I would count this as a success. The only thing I would recommend is on lockdown, to raise humidity over 70%. I had to help one chick out, after 24 it made little progress, I peeled some shell back and noticed the inner membrane stuff was dried, so I felt that If I didn't help, it would've died, it was shrink wrapped.
I'm happy with what we got, out of 5 batches, this is the most I've hatched.
post #19 of 151
High altitude hatches when eggs are from different altitude article. I haven't see this posted anywhere else. Might help answer some questions.

http://www.pasreform.com/academy/frequently-asked-questions/incubation/25-incubation-at-high-altitudes.html
Rachel - chicken mom to
Princess-1, Princess-2, Big Momma, Gray, Barnie, and Smartie-Pants
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Rachel - chicken mom to
Princess-1, Princess-2, Big Momma, Gray, Barnie, and Smartie-Pants
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post #20 of 151
Quote:
Originally Posted by coloradogal View Post

I've always had the best luck doing a dry incubation until hatch... then I aim for 65%.  Then again, these are eggs from my own flock.  A bad hatch is 70% while a good hatch is almost all of them.   I'm sitting at about 7000 feet.   It has been my experience that lower elevation eggs do not do well here because of the lack of porous shells.   Not enough oxygen gets to the chicks.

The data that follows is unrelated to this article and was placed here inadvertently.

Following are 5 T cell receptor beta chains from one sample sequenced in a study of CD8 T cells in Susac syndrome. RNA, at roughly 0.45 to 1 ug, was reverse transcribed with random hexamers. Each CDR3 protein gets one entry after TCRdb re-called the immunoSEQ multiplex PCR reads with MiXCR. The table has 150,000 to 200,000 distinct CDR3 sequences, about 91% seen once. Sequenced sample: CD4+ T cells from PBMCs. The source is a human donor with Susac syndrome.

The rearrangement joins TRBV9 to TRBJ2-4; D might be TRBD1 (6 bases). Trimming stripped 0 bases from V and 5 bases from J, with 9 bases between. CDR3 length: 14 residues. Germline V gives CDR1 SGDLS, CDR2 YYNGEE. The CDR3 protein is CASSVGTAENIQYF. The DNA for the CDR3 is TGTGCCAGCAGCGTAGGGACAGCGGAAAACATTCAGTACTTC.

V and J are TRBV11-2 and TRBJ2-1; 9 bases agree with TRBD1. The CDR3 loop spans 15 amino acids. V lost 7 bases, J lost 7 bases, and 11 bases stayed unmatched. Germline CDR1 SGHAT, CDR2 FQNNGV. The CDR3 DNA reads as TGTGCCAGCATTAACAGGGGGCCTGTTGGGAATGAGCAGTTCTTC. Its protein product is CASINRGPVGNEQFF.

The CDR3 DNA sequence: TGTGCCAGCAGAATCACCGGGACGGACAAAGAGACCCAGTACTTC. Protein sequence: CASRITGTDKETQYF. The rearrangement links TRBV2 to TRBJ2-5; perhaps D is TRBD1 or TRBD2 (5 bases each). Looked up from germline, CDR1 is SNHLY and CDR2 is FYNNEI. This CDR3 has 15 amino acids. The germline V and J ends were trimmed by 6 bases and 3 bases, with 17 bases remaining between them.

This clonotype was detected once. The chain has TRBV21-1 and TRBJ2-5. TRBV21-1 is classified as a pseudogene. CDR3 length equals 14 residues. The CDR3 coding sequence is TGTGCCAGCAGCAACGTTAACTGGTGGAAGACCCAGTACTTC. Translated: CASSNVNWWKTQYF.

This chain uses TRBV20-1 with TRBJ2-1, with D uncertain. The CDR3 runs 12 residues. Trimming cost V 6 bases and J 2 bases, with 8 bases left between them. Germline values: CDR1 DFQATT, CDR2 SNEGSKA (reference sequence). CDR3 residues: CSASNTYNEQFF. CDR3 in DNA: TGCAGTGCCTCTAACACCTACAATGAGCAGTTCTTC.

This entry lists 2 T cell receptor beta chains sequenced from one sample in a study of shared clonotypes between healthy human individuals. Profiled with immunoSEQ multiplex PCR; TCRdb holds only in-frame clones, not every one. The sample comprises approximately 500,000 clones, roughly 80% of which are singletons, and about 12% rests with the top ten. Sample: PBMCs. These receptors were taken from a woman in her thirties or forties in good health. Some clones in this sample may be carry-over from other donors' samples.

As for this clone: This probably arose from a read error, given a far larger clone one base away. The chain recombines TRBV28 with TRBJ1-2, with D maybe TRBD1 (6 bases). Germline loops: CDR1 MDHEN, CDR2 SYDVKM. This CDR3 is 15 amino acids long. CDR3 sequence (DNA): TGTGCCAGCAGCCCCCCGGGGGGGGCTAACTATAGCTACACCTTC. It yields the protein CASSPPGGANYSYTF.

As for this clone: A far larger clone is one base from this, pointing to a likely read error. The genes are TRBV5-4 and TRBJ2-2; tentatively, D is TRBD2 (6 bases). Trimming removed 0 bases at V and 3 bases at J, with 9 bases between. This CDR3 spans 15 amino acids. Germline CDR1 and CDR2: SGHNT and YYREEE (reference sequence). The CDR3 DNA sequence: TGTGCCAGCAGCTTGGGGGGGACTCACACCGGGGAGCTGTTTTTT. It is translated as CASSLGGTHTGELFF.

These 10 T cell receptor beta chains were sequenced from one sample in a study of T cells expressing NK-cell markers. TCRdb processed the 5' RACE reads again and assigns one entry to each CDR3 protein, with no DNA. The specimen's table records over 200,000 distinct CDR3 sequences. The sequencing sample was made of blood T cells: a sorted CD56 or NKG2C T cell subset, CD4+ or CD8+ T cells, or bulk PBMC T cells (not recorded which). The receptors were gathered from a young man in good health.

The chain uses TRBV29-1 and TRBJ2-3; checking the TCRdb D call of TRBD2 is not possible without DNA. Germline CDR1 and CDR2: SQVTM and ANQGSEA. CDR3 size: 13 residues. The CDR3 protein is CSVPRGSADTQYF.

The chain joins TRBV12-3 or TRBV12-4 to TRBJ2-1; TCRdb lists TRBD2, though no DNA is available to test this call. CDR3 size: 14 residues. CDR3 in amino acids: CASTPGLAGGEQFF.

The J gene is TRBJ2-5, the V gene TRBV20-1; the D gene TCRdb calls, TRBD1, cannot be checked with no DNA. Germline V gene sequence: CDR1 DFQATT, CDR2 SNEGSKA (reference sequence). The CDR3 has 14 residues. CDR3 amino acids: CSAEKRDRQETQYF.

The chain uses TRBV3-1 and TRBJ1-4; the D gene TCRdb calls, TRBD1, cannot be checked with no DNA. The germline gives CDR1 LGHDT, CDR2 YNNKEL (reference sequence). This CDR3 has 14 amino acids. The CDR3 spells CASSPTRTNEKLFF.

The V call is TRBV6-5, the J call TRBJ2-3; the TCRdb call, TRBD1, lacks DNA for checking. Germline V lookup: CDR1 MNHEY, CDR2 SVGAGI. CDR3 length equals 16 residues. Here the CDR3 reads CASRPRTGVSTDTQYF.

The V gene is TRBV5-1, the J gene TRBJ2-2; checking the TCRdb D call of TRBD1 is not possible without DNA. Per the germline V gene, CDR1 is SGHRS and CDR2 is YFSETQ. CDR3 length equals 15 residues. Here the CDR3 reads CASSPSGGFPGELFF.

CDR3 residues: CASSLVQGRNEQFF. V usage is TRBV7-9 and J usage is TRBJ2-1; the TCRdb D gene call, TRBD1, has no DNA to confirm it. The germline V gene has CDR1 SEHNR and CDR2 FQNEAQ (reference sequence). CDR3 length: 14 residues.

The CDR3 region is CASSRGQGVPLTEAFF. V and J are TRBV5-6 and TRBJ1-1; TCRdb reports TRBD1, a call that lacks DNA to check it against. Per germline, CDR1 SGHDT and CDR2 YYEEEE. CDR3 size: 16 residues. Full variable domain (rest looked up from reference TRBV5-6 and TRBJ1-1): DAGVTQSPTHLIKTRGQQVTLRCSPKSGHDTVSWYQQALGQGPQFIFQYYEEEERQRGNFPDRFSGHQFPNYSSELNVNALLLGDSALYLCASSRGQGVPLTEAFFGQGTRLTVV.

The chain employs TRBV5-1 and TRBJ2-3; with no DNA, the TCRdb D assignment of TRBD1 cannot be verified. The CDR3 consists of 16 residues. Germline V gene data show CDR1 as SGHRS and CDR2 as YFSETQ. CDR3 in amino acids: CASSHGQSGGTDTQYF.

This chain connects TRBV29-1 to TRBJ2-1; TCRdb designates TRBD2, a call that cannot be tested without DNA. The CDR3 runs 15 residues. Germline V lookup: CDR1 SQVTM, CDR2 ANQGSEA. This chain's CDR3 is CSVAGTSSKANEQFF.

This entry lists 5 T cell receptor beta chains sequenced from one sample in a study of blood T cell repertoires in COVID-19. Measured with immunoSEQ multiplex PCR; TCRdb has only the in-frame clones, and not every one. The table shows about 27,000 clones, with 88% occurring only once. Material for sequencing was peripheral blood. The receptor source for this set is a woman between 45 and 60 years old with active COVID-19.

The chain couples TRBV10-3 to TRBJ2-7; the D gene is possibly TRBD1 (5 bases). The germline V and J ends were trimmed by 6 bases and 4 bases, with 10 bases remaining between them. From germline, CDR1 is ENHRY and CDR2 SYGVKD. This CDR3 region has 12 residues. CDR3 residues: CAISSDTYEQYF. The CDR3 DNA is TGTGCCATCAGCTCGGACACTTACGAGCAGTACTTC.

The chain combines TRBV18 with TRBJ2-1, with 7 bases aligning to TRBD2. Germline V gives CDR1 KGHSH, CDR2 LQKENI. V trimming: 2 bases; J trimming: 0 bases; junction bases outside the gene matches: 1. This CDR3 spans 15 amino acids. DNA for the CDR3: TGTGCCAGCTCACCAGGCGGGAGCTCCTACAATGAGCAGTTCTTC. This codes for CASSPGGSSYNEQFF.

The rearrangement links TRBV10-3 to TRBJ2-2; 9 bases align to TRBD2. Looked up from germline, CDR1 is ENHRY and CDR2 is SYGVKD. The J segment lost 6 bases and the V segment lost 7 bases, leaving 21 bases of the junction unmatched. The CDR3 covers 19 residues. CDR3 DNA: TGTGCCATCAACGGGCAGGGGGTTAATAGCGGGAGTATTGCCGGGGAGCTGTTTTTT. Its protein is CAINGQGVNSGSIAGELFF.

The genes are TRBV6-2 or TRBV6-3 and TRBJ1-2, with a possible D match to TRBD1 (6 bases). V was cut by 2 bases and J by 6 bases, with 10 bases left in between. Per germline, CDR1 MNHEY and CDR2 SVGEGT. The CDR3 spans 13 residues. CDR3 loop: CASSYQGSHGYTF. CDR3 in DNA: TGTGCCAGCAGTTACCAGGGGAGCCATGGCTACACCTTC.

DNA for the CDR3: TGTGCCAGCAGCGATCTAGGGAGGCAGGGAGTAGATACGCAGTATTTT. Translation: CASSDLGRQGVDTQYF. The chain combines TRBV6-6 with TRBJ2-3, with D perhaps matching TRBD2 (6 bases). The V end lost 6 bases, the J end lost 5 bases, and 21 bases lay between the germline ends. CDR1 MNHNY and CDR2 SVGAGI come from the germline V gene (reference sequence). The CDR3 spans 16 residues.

If you come down here, I'd give you some of my eggs.  I'm working on a stable landrace flock now for this elevation and climate.  I'm NPIP. 

I would try doing a somewhat dry hatch...maybe not completely dry but somewhat dry.

I know this is an old thread but hoping to get clarification on this..? I'm at 6500 ASL & an
inexperienced hatcher.
Wife to an amazing husband, mother to a wonderful four-year-old boy, a former teacher now being educated by a growing flock of Silkies, Americaunas & Marans.

"We either make ourselves miserable, or we make ourselves strong. The amount of work is the same."
- Carlos Castaneda
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Wife to an amazing husband, mother to a wonderful four-year-old boy, a former teacher now being educated by a growing flock of Silkies, Americaunas & Marans.

"We either make ourselves miserable, or we make ourselves strong. The amount of work is the same."
- Carlos Castaneda
Reply